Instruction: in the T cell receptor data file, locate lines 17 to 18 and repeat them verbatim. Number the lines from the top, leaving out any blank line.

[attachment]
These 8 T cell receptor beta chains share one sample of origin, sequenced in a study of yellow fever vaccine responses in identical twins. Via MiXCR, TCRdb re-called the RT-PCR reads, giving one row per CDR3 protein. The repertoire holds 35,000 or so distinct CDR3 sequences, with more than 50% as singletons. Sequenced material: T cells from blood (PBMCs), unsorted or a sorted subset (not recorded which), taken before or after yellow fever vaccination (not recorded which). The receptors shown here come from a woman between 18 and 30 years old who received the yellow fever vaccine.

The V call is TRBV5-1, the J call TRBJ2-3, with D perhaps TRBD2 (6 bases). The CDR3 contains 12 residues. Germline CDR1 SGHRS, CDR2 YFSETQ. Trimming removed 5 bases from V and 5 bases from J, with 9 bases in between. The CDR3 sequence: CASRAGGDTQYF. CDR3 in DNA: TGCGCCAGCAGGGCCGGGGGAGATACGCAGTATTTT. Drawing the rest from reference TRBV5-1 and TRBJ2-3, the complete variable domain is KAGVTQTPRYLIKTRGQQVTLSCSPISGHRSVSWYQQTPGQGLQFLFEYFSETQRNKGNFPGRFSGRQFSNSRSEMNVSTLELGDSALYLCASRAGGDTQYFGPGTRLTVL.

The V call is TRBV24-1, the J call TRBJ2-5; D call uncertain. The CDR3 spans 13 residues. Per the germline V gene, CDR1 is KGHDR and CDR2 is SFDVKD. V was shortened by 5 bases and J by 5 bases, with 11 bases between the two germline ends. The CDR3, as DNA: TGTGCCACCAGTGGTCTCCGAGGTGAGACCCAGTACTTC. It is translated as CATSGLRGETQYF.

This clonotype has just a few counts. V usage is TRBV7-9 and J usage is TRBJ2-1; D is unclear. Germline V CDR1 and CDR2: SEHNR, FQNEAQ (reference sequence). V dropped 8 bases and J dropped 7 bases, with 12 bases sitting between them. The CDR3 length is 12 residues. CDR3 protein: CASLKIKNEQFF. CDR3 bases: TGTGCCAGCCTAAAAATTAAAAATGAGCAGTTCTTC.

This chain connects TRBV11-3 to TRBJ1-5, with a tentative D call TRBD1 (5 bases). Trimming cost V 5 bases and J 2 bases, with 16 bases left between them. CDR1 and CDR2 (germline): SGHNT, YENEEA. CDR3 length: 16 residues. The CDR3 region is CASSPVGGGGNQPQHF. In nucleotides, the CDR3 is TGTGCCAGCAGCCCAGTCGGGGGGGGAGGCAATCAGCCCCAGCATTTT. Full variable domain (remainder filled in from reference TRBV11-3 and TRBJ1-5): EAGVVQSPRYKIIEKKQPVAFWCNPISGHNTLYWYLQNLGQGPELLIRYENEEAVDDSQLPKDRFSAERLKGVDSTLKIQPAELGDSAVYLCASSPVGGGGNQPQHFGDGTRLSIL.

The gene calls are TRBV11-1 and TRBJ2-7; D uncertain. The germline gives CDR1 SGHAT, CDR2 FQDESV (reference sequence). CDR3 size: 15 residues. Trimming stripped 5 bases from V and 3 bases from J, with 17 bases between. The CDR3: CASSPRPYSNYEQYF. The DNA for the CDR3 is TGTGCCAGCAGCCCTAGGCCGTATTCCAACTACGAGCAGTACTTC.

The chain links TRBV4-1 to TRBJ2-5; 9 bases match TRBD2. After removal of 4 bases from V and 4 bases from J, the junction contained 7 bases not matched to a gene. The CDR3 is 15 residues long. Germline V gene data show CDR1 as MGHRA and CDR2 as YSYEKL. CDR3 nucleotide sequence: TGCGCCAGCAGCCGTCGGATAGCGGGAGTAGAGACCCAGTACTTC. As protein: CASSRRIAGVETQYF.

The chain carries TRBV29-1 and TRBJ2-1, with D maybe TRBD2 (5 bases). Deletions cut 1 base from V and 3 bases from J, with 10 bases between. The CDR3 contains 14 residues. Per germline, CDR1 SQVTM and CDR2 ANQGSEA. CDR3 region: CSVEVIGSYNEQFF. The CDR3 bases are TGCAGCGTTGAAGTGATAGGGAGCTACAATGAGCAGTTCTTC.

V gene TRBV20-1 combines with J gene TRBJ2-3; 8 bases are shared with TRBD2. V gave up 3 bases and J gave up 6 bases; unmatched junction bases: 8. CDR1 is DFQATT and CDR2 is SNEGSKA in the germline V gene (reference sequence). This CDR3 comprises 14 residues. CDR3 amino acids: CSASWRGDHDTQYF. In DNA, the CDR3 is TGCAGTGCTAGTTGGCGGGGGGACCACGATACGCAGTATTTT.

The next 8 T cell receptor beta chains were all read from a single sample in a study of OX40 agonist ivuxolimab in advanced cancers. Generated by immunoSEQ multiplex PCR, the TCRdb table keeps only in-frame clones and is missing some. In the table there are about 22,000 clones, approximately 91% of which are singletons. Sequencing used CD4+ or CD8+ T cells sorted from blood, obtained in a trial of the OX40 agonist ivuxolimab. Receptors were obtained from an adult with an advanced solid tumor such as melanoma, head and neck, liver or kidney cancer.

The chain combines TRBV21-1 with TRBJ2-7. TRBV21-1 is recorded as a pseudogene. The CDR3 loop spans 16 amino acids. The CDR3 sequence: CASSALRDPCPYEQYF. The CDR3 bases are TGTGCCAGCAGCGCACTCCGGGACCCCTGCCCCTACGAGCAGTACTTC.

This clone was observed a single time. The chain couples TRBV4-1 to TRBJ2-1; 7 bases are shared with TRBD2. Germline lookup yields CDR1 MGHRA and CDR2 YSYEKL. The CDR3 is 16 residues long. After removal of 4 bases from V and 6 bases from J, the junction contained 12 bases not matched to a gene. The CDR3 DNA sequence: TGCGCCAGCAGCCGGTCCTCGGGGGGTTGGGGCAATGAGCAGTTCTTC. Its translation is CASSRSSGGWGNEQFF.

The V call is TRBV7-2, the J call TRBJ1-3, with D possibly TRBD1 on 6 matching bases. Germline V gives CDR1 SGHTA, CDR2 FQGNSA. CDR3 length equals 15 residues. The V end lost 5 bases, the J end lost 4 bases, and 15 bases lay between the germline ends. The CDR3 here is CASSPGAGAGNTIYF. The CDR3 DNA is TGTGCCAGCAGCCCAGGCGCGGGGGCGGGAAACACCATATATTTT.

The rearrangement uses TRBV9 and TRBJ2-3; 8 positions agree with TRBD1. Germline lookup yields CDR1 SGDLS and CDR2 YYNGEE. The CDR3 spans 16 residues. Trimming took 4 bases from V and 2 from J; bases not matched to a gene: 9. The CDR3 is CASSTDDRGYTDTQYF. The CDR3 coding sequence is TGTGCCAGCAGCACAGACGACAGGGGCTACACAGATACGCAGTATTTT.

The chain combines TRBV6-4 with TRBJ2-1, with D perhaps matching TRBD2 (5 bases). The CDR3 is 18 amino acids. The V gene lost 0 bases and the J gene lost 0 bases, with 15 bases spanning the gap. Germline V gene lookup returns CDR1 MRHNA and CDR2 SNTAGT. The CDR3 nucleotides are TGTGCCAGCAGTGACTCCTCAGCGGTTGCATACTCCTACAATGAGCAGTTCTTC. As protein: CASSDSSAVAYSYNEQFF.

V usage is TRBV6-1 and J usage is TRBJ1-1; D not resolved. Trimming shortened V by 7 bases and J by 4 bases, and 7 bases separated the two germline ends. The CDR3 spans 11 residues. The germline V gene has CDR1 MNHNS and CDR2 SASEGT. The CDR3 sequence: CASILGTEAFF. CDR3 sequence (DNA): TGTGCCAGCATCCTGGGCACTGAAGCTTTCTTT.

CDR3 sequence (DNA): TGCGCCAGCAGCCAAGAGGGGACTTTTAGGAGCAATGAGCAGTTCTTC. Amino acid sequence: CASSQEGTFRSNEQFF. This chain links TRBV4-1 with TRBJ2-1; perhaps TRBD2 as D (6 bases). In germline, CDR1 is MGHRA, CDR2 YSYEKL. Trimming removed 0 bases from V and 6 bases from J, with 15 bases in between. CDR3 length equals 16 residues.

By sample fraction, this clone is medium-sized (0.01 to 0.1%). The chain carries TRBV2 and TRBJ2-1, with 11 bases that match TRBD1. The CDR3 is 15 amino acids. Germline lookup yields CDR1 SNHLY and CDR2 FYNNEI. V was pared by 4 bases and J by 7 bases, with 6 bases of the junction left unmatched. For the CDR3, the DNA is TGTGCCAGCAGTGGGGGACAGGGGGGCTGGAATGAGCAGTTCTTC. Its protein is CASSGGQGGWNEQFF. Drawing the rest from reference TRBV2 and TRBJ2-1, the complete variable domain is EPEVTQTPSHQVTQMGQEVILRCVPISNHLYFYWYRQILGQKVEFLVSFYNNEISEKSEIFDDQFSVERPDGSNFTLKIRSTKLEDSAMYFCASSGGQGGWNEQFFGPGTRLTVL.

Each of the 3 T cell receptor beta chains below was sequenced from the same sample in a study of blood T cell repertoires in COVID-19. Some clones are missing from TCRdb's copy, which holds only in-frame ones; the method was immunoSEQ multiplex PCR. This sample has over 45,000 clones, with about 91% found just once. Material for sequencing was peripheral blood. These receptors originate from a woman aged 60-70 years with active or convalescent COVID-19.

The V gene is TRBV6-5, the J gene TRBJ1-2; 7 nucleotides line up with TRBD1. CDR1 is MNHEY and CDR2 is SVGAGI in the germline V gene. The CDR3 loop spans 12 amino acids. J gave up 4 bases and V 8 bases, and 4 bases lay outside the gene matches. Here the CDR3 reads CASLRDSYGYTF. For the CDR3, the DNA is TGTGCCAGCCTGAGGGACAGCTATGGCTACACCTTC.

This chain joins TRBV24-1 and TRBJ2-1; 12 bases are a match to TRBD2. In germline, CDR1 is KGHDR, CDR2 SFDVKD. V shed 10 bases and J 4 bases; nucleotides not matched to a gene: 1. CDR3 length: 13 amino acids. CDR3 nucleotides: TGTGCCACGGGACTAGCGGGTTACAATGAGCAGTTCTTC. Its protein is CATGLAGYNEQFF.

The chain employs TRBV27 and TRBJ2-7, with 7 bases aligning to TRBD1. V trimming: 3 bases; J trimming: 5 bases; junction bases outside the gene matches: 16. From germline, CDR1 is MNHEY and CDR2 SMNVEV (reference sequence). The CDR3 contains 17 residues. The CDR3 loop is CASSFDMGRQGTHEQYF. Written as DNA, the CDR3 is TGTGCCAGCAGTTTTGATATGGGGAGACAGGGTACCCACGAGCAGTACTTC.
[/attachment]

CDR3 sequence (DNA): TGCGCCAGCAGCCAAGAGGGGACTTTTAGGAGCAATGAGCAGTTCTTC. Amino acid sequence: CASSQEGTFRSNEQFF. This chain links TRBV4-1 with TRBJ2-1; perhaps TRBD2 as D (6 bases). In germline, CDR1 is MGHRA, CDR2 YSYEKL. Trimming removed 0 bases from V and 6 bases from J, with 15 bases in between. CDR3 length equals 16 residues.

By sample fraction, this clone is medium-sized (0.01 to 0.1%). The chain carries TRBV2 and TRBJ2-1, with 11 bases that match TRBD1. The CDR3 is 15 amino acids. Germline lookup yields CDR1 SNHLY and CDR2 FYNNEI. V was pared by 4 bases and J by 7 bases, with 6 bases of the junction left unmatched. For the CDR3, the DNA is TGTGCCAGCAGTGGGGGACAGGGGGGCTGGAATGAGCAGTTCTTC. Its protein is CASSGGQGGWNEQFF. Drawing the rest from reference TRBV2 and TRBJ2-1, the complete variable domain is EPEVTQTPSHQVTQMGQEVILRCVPISNHLYFYWYRQILGQKVEFLVSFYNNEISEKSEIFDDQFSVERPDGSNFTLKIRSTKLEDSAMYFCASSGGQGGWNEQFFGPGTRLTVL.